"At this time of the year, this time of the season in any team, no matter who you are managing, you are up and running, there is preparation, you are picking teams and trying to put down in paper the content of training sessions, where you hope to be in X number of weeks' time.

"But, by the same token, the situation we are in like this does force you to look at the world in different terms. And maybe you do come to the realisation that, despite the significance and importance of football in your life and what it means to you and others, there are those that are infinitely and ultimately more important.

"We all know how important football is to us and how it can shape someone's life. It's therapeutic for so many younger people in a very challenging world. But the halt we have come to has maybe had an effect on people. You do take a step back and look at it.

"It would be very easy to think internally and of your own situation but you have to look at what is out there and the real threat this poses and how this might impact upon what we consider to be normal living. It might impact for quite a while.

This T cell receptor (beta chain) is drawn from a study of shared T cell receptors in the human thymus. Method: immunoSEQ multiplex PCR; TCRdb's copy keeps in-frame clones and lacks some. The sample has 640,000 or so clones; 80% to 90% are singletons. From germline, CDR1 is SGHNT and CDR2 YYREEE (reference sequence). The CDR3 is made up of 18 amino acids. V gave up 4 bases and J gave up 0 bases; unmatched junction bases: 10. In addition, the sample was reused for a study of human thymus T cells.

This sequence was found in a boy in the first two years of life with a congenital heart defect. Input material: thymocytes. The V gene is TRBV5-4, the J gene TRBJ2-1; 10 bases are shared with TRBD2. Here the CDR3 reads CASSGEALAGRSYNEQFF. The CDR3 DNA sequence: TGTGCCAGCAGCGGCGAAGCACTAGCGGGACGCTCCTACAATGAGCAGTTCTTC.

"All the things that would distinguish a weekend for me are not there. Today is just like yesterday and just as how tomorrow will be. So there are many challenges.

"I think the advice, although we have heard this a million times in our life, is to take each day at a time. And you get the value out of every day, no matter what the circumstances are."

When he's in this form, you just let the tape roll.

"For different people, this lockdown situation means different things," he adds.

"From a sports point of view, players, managers, we are all used to interacting with our own large groups and the cut and thrust of sport, preparing, the ups and the downs, the highs of winning and the despair of losing. And now that's all brushed out.

"There's maybe a blandness there now. That every day is so much like the other. But at the end of the day, we have to count our blessings. Things could be a lot worse and you have to look for things that are good in our lives and your day to day activities.